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  • Sunday Morning Help Needed: Pic

    The results of my one and only tool gloat are now becoming evident. Now I need help.

    The facing mills have some carbide inserts which I need help identifying.

    The tools were made by: SECTA TOOLS Ferramentas Especias (special tools) here in Brazil. The tool shanks measure in mm (25mm to be exact) BUT, the inserts measure in inches. The smaller one seems to be 7/32" and the larger one 3/8". To me the selection of inserts, their names and prices is quite confusing.

    The second one from the right seems kind of useful since it has one cutter towards the outside and another one towards the inside. Can't wait to see what kind of finish I can get with it.



    Anybody with some help? Source of cheap inserts? It looks like I will need screws too. I will be in the States in Jan. so I can pick up some there.

    Also, I will need to turn down the shanks of these tools to fit in a 3/4" R8 collet for the Bridgeport. They don't seems to be hardened according to the "file" test.

    What in the world could the knurled collars be for? A lot of work went into making them, but what do they do? I guess I'll just discard the rings and use them another day.
    Last edited by davidwdyer; 12-19-2010, 08:59 AM.
    Vitَria, Brazil

  • #2
    Flee bay for inserts, rings are for setting "Out distance" in tool holder.

    Regards Ian.
    You might not like what I say,but that doesn't mean I'm wrong.

    Comment


    • #3
      Originally posted by Circlip
      Flee bay for inserts, rings are for setting "Out distance" in tool holder.

      Regards Ian.
      Yes, flee bay is a possibility, but what kind are they? There must be twenty (or more) different acronyms and/or letter identifiers for these things.
      Vitَria, Brazil

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      • #4
        With those Weldon shanks you could use a 25mm. dia solid holder, would save turning those shanks down.
        Ray

        Comment


        • #5
          Originally posted by Ray Sidell
          With those Weldon shanks you could use a 25mm. dia solid holder, would save turning those shanks down.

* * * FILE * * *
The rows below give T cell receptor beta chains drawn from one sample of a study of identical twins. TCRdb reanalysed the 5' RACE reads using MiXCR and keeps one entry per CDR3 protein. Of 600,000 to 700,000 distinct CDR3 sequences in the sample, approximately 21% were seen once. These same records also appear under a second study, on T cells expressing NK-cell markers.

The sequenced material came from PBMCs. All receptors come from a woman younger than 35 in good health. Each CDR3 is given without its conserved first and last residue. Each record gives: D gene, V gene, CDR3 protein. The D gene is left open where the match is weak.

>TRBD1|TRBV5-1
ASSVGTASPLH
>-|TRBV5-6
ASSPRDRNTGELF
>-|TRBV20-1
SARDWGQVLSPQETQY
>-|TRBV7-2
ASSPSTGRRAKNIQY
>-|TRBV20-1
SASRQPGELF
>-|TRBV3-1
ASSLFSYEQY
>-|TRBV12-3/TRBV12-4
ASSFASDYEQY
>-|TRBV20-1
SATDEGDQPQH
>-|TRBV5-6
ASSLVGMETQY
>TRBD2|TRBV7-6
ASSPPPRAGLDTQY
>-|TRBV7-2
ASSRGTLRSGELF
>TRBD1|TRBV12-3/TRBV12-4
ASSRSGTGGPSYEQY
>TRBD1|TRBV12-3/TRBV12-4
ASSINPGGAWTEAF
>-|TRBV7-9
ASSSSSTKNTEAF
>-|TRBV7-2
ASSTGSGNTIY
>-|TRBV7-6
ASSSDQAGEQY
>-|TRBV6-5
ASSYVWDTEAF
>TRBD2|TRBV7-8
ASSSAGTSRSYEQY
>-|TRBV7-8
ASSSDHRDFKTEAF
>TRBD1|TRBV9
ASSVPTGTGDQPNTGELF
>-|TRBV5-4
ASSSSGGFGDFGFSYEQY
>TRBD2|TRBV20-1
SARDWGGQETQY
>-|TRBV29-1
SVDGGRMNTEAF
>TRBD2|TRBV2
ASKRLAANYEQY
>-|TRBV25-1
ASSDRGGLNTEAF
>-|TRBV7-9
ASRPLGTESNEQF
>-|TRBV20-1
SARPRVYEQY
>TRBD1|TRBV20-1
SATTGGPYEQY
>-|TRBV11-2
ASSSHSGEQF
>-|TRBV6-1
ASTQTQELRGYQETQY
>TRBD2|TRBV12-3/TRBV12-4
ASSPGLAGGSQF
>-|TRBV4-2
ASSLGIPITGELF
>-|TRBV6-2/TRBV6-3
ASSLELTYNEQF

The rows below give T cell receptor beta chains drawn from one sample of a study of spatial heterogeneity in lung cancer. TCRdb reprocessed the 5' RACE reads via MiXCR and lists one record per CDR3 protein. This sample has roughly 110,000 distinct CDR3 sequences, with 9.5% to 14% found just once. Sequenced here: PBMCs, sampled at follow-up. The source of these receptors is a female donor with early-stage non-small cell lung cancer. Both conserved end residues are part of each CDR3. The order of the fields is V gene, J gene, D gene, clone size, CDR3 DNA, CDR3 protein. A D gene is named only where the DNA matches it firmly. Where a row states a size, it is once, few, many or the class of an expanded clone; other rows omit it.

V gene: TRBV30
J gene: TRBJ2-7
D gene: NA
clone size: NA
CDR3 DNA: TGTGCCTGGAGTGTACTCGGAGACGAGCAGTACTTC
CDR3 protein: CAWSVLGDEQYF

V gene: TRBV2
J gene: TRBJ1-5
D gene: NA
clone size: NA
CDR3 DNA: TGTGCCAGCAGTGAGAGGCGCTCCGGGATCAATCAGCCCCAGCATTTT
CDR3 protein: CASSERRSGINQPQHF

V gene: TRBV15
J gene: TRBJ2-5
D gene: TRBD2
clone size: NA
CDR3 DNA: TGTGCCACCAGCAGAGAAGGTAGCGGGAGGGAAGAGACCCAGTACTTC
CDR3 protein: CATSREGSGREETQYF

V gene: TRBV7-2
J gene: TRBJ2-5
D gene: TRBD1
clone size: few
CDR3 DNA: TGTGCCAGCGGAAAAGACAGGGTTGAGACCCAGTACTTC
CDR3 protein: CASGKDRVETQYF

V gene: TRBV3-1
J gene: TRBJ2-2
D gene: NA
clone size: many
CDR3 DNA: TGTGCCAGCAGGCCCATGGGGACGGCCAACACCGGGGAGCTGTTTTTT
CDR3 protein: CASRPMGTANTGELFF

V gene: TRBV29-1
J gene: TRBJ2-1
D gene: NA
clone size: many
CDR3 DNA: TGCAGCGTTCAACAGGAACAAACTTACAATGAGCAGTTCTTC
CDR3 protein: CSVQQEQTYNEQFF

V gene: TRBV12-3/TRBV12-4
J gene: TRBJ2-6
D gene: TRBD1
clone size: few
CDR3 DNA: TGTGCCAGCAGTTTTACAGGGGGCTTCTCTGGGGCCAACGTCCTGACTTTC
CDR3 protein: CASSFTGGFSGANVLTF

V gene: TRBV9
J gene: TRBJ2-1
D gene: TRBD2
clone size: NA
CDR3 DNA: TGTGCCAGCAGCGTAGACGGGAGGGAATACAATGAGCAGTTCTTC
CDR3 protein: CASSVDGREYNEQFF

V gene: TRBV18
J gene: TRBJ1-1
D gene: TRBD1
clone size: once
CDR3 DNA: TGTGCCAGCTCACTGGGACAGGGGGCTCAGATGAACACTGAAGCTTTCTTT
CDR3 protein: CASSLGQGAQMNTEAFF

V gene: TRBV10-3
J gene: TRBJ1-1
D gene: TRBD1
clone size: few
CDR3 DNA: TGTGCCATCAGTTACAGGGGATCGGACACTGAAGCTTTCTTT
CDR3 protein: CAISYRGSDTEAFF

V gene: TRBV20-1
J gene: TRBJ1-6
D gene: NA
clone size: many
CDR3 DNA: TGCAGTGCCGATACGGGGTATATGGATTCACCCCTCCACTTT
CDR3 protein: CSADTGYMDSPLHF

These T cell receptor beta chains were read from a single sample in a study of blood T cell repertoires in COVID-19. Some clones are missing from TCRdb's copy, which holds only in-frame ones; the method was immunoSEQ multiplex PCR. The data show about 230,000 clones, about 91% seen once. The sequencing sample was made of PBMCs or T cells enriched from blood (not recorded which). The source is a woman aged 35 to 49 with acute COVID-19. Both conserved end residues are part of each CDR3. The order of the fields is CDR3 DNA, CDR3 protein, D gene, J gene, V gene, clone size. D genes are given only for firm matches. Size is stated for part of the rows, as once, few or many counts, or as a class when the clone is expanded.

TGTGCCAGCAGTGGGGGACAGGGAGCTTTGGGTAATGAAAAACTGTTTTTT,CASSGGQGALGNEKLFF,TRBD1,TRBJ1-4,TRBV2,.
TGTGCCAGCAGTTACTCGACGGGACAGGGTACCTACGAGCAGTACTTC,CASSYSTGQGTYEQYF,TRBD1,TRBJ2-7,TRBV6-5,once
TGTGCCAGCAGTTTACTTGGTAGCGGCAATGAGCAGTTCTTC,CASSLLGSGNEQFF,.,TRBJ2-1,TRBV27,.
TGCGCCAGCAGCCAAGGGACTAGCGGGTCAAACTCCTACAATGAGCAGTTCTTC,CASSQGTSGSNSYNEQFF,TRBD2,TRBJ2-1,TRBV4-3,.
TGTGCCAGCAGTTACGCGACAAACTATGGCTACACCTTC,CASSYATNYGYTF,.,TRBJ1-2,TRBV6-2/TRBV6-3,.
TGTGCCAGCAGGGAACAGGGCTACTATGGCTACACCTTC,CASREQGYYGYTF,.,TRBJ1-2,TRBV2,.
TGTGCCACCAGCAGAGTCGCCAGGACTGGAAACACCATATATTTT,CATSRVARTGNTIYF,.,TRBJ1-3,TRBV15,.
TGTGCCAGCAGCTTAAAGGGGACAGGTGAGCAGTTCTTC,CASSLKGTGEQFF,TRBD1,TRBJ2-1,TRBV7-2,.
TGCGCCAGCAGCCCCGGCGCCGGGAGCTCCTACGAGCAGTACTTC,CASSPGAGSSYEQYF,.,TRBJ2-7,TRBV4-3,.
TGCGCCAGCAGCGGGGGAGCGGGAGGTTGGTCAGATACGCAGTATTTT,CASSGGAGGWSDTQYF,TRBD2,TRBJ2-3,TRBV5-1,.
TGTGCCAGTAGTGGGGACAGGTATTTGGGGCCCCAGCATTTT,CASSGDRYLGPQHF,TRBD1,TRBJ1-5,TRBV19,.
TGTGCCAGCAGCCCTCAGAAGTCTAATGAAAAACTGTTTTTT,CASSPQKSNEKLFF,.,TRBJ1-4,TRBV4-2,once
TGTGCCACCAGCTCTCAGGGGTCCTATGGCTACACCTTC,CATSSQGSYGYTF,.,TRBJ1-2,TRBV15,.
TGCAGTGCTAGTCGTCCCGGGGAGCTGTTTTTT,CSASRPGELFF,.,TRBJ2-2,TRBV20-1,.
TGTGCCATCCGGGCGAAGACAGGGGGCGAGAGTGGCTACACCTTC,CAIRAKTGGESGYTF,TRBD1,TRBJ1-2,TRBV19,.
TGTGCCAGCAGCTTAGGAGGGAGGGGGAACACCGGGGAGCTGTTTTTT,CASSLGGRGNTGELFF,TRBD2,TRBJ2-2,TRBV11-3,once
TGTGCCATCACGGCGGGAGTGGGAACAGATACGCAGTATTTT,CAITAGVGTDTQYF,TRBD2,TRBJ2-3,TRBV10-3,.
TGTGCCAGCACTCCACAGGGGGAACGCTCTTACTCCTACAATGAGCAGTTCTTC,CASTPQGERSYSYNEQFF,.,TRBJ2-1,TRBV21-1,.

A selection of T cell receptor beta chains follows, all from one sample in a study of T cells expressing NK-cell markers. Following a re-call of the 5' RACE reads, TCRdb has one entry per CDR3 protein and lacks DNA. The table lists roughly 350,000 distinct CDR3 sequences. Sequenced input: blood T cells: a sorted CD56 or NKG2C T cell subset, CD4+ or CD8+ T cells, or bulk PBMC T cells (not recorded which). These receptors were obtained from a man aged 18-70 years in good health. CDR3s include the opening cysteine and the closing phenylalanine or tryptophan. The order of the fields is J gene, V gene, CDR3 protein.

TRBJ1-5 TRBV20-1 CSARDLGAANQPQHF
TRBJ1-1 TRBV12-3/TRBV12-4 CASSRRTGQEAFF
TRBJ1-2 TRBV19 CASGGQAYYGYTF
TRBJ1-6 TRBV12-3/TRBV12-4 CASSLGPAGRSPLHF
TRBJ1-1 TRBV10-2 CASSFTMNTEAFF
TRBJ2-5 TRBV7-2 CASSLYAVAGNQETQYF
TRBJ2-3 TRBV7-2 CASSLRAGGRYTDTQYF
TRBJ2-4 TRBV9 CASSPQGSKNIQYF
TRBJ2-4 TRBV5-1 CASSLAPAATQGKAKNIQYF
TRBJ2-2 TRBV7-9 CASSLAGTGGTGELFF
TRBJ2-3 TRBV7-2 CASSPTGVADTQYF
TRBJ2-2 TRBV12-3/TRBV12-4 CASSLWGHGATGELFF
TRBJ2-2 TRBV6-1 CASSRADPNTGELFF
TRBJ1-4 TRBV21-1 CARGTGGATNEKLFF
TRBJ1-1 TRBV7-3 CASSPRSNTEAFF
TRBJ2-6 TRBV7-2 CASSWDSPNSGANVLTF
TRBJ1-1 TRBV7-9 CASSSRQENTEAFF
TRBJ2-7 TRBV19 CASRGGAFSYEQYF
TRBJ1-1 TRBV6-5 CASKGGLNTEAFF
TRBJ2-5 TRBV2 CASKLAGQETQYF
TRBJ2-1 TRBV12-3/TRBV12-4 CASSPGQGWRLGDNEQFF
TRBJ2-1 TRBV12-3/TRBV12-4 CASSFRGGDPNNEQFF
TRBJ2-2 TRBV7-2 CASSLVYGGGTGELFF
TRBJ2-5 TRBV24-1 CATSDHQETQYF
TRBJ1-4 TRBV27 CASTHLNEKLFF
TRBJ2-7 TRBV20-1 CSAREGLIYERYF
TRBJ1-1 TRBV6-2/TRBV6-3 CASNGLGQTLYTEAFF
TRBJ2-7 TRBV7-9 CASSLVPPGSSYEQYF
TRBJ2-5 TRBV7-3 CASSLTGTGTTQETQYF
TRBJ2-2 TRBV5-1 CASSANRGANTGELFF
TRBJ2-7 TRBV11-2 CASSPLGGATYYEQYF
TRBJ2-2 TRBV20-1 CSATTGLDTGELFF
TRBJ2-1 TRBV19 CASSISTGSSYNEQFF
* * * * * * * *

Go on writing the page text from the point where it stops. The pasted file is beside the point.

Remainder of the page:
Ray
          That's an idea. Is that something I can easily buy perhaps at ENCO, or would I have to make it?
          Vitَria, Brazil

          Comment


          • #6
            C'mon you guys. I really need help here and know nothing about inserts.

            Can't someone at least give me a place to start? How can I go about finding something that fits? Is it just a question of what will actually fit in the space, or do the angles on the sides, size of the screw, etc. fit into the picture?
            Vitَria, Brazil

            Comment


            • #7
              Hard to tell without seeing it in person, but those look like SNMG inserts (Square Negative Rake). 43x, or 33x size, depending on the inscribed circle.
              "Twenty years from now you will be more disappointed by the things that you didn't do than by the ones you did."

              Comment


              • #8
                Solid Holder

                This should take you direct to an ebay site - -

                http://cgi.ebay.co.uk/R8-Bridgeport-...item43a3ad1e57

                Comment


                • #9
                  Each shank will have a makers name plus a serial no./part number. Dial these into Google and it will take you to the manufacturers website. Once you have found the holder on said website it will tell you what insert and screws to use.
                  Tony

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                  • #10
                    I notice those flats on the shanks are ground, or cut, at an angle.
                    What would be the purpose of that? ...to tend to draw them into the holder, you suppose?
                    One or two of the flats look like they were applied as an after-mod.
                    Lynn (Huntsville, AL)

                    Comment


                    • #11
                      Originally posted by lazlo
                      Hard to tell without seeing it in person, but those look like SNMG inserts (Square Negative Rake). 43x, or 33x size, depending on the inscribed circle.